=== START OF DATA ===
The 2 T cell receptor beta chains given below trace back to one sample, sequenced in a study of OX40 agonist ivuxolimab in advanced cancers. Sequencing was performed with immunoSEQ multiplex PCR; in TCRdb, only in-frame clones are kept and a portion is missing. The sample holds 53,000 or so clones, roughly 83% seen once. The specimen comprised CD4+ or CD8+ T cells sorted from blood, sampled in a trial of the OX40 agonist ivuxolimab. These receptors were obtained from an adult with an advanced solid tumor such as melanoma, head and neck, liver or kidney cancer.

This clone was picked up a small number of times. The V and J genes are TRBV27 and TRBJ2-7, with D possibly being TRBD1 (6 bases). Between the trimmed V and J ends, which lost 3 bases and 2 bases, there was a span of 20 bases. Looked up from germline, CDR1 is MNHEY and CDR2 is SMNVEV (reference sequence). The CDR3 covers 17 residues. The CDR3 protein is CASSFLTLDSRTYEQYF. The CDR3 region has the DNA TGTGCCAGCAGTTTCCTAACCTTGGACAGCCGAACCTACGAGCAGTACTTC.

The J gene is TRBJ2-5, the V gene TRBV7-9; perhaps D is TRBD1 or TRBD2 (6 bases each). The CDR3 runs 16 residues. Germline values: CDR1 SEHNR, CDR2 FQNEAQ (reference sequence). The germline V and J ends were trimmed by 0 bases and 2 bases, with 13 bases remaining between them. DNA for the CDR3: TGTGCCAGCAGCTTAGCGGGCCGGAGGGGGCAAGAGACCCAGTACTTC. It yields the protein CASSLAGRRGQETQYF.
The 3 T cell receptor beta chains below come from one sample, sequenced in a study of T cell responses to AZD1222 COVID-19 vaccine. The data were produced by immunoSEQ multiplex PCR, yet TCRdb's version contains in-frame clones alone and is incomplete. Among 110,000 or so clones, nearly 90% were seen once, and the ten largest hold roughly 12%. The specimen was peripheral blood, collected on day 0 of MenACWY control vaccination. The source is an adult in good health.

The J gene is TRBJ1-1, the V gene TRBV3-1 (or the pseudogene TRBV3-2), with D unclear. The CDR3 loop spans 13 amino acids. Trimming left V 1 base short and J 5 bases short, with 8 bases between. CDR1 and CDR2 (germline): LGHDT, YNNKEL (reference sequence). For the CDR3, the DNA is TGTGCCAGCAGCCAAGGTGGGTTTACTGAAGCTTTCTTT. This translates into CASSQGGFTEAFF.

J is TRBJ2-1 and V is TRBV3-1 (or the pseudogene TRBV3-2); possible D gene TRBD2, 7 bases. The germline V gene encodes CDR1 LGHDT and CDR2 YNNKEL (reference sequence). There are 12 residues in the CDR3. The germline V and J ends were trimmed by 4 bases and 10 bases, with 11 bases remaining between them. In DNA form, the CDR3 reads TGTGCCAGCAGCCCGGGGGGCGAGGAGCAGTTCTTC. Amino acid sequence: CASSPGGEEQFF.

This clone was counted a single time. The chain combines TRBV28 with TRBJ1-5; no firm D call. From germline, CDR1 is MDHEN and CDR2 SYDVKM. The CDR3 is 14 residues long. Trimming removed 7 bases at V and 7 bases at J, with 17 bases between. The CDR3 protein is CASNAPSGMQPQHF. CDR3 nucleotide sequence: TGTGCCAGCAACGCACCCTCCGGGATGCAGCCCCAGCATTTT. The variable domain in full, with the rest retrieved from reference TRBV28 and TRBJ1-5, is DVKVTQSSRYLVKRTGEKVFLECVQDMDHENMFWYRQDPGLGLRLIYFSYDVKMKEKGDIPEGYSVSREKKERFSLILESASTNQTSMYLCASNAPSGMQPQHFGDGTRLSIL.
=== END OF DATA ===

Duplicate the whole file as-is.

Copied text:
The 2 T cell receptor beta chains given below trace back to one sample, sequenced in a study of OX40 agonist ivuxolimab in advanced cancers. Sequencing was performed with immunoSEQ multiplex PCR; in TCRdb, only in-frame clones are kept and a portion is missing. The sample holds 53,000 or so clones, roughly 83% seen once. The specimen comprised CD4+ or CD8+ T cells sorted from blood, sampled in a trial of the OX40 agonist ivuxolimab. These receptors were obtained from an adult with an advanced solid tumor such as melanoma, head and neck, liver or kidney cancer.

This clone was picked up a small number of times. The V and J genes are TRBV27 and TRBJ2-7, with D possibly being TRBD1 (6 bases). Between the trimmed V and J ends, which lost 3 bases and 2 bases, there was a span of 20 bases. Looked up from germline, CDR1 is MNHEY and CDR2 is SMNVEV (reference sequence). The CDR3 covers 17 residues. The CDR3 protein is CASSFLTLDSRTYEQYF. The CDR3 region has the DNA TGTGCCAGCAGTTTCCTAACCTTGGACAGCCGAACCTACGAGCAGTACTTC.

The J gene is TRBJ2-5, the V gene TRBV7-9; perhaps D is TRBD1 or TRBD2 (6 bases each). The CDR3 runs 16 residues. Germline values: CDR1 SEHNR, CDR2 FQNEAQ (reference sequence). The germline V and J ends were trimmed by 0 bases and 2 bases, with 13 bases remaining between them. DNA for the CDR3: TGTGCCAGCAGCTTAGCGGGCCGGAGGGGGCAAGAGACCCAGTACTTC. It yields the protein CASSLAGRRGQETQYF.
The 3 T cell receptor beta chains below come from one sample, sequenced in a study of T cell responses to AZD1222 COVID-19 vaccine. The data were produced by immunoSEQ multiplex PCR, yet TCRdb's version contains in-frame clones alone and is incomplete. Among 110,000 or so clones, nearly 90% were seen once, and the ten largest hold roughly 12%. The specimen was peripheral blood, collected on day 0 of MenACWY control vaccination. The source is an adult in good health.

The J gene is TRBJ1-1, the V gene TRBV3-1 (or the pseudogene TRBV3-2), with D unclear. The CDR3 loop spans 13 amino acids. Trimming left V 1 base short and J 5 bases short, with 8 bases between. CDR1 and CDR2 (germline): LGHDT, YNNKEL (reference sequence). For the CDR3, the DNA is TGTGCCAGCAGCCAAGGTGGGTTTACTGAAGCTTTCTTT. This translates into CASSQGGFTEAFF.

J is TRBJ2-1 and V is TRBV3-1 (or the pseudogene TRBV3-2); possible D gene TRBD2, 7 bases. The germline V gene encodes CDR1 LGHDT and CDR2 YNNKEL (reference sequence). There are 12 residues in the CDR3. The germline V and J ends were trimmed by 4 bases and 10 bases, with 11 bases remaining between them. In DNA form, the CDR3 reads TGTGCCAGCAGCCCGGGGGGCGAGGAGCAGTTCTTC. Amino acid sequence: CASSPGGEEQFF.

This clone was counted a single time. The chain combines TRBV28 with TRBJ1-5; no firm D call. From germline, CDR1 is MDHEN and CDR2 SYDVKM. The CDR3 is 14 residues long. Trimming removed 7 bases at V and 7 bases at J, with 17 bases between. The CDR3 protein is CASNAPSGMQPQHF. CDR3 nucleotide sequence: TGTGCCAGCAACGCACCCTCCGGGATGCAGCCCCAGCATTTT. The variable domain in full, with the rest retrieved from reference TRBV28 and TRBJ1-5, is DVKVTQSSRYLVKRTGEKVFLECVQDMDHENMFWYRQDPGLGLRLIYFSYDVKMKEKGDIPEGYSVSREKKERFSLILESASTNQTSMYLCASNAPSGMQPQHFGDGTRLSIL.